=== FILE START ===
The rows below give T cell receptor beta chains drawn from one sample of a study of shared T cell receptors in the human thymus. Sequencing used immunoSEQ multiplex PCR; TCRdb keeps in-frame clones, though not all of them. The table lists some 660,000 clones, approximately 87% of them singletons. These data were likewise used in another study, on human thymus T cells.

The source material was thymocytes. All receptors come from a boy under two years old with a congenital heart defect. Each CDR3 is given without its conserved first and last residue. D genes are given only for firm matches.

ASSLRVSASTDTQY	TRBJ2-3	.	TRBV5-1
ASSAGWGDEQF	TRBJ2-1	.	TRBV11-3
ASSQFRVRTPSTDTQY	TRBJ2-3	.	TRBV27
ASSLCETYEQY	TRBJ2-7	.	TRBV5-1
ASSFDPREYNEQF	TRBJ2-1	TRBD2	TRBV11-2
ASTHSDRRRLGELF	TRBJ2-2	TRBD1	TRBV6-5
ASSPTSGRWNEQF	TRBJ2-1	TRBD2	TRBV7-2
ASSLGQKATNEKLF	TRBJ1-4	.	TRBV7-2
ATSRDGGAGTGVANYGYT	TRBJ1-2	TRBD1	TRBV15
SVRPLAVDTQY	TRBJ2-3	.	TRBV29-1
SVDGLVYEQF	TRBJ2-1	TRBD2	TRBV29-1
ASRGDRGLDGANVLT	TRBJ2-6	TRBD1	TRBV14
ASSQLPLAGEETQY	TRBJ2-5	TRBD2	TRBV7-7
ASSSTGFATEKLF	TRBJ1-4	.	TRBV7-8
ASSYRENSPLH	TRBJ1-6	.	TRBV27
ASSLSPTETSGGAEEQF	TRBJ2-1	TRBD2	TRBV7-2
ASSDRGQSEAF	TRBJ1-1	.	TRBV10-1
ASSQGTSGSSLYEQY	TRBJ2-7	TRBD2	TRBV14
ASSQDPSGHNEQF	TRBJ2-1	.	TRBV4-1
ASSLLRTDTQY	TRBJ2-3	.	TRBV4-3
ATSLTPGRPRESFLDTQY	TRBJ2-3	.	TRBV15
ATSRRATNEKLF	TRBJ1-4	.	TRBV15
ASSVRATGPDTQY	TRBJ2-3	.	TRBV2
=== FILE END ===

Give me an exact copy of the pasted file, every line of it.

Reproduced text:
The rows below give T cell receptor beta chains drawn from one sample of a study of shared T cell receptors in the human thymus. Sequencing used immunoSEQ multiplex PCR; TCRdb keeps in-frame clones, though not all of them. The table lists some 660,000 clones, approximately 87% of them singletons. These data were likewise used in another study, on human thymus T cells.

The source material was thymocytes. All receptors come from a boy under two years old with a congenital heart defect. Each CDR3 is given without its conserved first and last residue. D genes are given only for firm matches.

ASSLRVSASTDTQY	TRBJ2-3	.	TRBV5-1
ASSAGWGDEQF	TRBJ2-1	.	TRBV11-3
ASSQFRVRTPSTDTQY	TRBJ2-3	.	TRBV27
ASSLCETYEQY	TRBJ2-7	.	TRBV5-1
ASSFDPREYNEQF	TRBJ2-1	TRBD2	TRBV11-2
ASTHSDRRRLGELF	TRBJ2-2	TRBD1	TRBV6-5
ASSPTSGRWNEQF	TRBJ2-1	TRBD2	TRBV7-2
ASSLGQKATNEKLF	TRBJ1-4	.	TRBV7-2
ATSRDGGAGTGVANYGYT	TRBJ1-2	TRBD1	TRBV15
SVRPLAVDTQY	TRBJ2-3	.	TRBV29-1
SVDGLVYEQF	TRBJ2-1	TRBD2	TRBV29-1
ASRGDRGLDGANVLT	TRBJ2-6	TRBD1	TRBV14
ASSQLPLAGEETQY	TRBJ2-5	TRBD2	TRBV7-7
ASSSTGFATEKLF	TRBJ1-4	.	TRBV7-8
ASSYRENSPLH	TRBJ1-6	.	TRBV27
ASSLSPTETSGGAEEQF	TRBJ2-1	TRBD2	TRBV7-2
ASSDRGQSEAF	TRBJ1-1	.	TRBV10-1
ASSQGTSGSSLYEQY	TRBJ2-7	TRBD2	TRBV14
ASSQDPSGHNEQF	TRBJ2-1	.	TRBV4-1
ASSLLRTDTQY	TRBJ2-3	.	TRBV4-3
ATSLTPGRPRESFLDTQY	TRBJ2-3	.	TRBV15
ATSRRATNEKLF	TRBJ1-4	.	TRBV15
ASSVRATGPDTQY	TRBJ2-3	.	TRBV2